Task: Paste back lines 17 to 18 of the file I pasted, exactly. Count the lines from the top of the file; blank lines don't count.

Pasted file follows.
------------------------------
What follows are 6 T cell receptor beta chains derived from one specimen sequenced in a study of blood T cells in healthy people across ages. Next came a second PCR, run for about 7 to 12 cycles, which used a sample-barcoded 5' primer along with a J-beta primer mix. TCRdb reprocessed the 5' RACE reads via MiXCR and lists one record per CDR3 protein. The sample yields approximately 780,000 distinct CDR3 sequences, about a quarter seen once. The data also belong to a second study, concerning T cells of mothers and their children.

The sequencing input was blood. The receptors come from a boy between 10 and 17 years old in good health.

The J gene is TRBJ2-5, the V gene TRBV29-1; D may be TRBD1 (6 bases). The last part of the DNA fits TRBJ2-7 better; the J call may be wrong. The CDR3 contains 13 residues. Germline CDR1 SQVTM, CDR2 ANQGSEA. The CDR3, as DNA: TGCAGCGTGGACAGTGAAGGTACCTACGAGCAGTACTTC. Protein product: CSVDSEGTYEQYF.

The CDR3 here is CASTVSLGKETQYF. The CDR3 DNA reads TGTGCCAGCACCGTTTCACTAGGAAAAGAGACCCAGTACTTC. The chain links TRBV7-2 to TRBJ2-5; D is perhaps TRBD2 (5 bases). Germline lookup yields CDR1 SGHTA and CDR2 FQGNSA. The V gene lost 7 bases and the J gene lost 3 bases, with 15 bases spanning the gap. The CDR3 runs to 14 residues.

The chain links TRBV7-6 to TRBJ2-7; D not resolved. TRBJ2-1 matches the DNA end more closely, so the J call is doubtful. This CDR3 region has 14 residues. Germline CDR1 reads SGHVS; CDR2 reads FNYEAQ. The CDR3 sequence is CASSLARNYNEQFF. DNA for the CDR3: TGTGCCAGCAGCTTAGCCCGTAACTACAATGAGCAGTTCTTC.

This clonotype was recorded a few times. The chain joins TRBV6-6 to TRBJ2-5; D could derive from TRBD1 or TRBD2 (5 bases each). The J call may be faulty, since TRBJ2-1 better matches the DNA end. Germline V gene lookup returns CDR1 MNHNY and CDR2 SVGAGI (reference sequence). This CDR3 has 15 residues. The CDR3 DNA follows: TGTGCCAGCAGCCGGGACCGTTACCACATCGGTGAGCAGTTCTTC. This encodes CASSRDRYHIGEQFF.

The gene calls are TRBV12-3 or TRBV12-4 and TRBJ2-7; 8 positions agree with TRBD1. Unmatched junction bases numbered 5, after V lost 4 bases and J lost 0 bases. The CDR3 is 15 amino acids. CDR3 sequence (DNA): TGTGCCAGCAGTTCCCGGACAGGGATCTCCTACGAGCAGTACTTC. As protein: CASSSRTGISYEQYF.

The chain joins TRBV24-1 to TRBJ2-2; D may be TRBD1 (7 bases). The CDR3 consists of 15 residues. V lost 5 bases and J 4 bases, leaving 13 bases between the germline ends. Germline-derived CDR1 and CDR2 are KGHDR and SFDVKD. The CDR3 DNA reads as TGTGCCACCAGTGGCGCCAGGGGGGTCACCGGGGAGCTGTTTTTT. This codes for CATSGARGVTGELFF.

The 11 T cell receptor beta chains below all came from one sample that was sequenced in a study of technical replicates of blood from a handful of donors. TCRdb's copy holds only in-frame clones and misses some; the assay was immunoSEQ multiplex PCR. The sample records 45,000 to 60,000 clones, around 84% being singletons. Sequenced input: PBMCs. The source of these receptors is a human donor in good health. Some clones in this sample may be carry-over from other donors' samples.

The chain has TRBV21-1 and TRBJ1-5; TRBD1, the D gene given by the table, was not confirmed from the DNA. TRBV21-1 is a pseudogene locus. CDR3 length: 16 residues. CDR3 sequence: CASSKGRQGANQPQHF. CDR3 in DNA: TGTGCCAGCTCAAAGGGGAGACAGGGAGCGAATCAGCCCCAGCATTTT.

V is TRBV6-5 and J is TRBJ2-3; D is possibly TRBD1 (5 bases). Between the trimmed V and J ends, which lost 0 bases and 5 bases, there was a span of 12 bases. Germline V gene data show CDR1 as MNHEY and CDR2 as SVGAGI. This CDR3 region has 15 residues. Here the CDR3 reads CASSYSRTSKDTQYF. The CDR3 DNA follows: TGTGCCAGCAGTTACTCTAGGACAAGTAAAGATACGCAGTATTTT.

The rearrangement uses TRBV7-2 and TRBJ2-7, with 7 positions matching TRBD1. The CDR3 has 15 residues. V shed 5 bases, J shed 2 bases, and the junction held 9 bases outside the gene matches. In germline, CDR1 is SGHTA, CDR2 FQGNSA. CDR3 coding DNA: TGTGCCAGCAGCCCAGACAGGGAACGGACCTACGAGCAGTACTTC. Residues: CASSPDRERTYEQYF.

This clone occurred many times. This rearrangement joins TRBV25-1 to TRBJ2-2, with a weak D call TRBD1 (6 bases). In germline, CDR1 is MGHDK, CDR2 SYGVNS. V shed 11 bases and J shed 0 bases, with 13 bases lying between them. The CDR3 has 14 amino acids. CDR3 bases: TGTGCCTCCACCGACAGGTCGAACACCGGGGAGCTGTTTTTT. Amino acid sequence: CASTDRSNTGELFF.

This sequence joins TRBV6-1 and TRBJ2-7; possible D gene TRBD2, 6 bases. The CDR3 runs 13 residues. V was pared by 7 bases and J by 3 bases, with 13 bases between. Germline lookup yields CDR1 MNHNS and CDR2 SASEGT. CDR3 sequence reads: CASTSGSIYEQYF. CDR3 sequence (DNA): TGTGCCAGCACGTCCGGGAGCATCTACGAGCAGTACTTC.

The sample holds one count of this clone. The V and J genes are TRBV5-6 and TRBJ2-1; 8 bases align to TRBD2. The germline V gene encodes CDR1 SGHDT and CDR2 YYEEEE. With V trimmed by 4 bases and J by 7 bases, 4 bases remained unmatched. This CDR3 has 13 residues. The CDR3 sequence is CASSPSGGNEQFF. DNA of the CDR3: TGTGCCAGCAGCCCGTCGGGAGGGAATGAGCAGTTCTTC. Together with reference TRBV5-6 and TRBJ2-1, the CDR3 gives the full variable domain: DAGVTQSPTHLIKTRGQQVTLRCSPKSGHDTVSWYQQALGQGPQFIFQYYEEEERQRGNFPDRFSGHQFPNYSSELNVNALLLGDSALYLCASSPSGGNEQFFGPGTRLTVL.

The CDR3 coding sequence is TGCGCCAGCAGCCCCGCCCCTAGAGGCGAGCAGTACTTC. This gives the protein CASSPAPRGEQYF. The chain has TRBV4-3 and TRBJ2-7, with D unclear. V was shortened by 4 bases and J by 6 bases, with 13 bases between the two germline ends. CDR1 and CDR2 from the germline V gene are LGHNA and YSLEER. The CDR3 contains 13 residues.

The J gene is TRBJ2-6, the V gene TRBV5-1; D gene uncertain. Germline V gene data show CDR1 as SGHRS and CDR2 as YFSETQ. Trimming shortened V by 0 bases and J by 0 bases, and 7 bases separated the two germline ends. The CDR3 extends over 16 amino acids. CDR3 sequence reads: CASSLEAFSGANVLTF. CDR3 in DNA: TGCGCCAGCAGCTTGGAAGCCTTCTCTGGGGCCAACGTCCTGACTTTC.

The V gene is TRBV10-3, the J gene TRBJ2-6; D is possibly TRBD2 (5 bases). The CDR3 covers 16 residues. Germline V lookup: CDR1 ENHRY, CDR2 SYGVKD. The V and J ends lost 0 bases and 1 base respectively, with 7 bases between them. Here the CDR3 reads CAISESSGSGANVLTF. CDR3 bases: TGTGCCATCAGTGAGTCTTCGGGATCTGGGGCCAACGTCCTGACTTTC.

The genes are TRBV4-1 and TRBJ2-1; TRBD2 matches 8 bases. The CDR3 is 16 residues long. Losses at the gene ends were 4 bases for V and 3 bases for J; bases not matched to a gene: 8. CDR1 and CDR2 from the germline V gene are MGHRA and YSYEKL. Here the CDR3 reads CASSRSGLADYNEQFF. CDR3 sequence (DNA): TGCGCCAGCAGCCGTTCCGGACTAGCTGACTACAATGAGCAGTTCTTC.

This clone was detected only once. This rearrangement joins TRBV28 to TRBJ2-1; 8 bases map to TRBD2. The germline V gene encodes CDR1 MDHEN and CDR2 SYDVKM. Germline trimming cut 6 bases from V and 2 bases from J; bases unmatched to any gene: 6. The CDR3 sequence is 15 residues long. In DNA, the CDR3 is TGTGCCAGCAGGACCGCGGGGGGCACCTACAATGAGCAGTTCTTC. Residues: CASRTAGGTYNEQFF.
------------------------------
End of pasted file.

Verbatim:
The J gene is TRBJ2-6, the V gene TRBV5-1; D gene uncertain. Germline V gene data show CDR1 as SGHRS and CDR2 as YFSETQ. Trimming shortened V by 0 bases and J by 0 bases, and 7 bases separated the two germline ends. The CDR3 extends over 16 amino acids. CDR3 sequence reads: CASSLEAFSGANVLTF. CDR3 in DNA: TGCGCCAGCAGCTTGGAAGCCTTCTCTGGGGCCAACGTCCTGACTTTC.

The V gene is TRBV10-3, the J gene TRBJ2-6; D is possibly TRBD2 (5 bases). The CDR3 covers 16 residues. Germline V lookup: CDR1 ENHRY, CDR2 SYGVKD. The V and J ends lost 0 bases and 1 base respectively, with 7 bases between them. Here the CDR3 reads CAISESSGSGANVLTF. CDR3 bases: TGTGCCATCAGTGAGTCTTCGGGATCTGGGGCCAACGTCCTGACTTTC.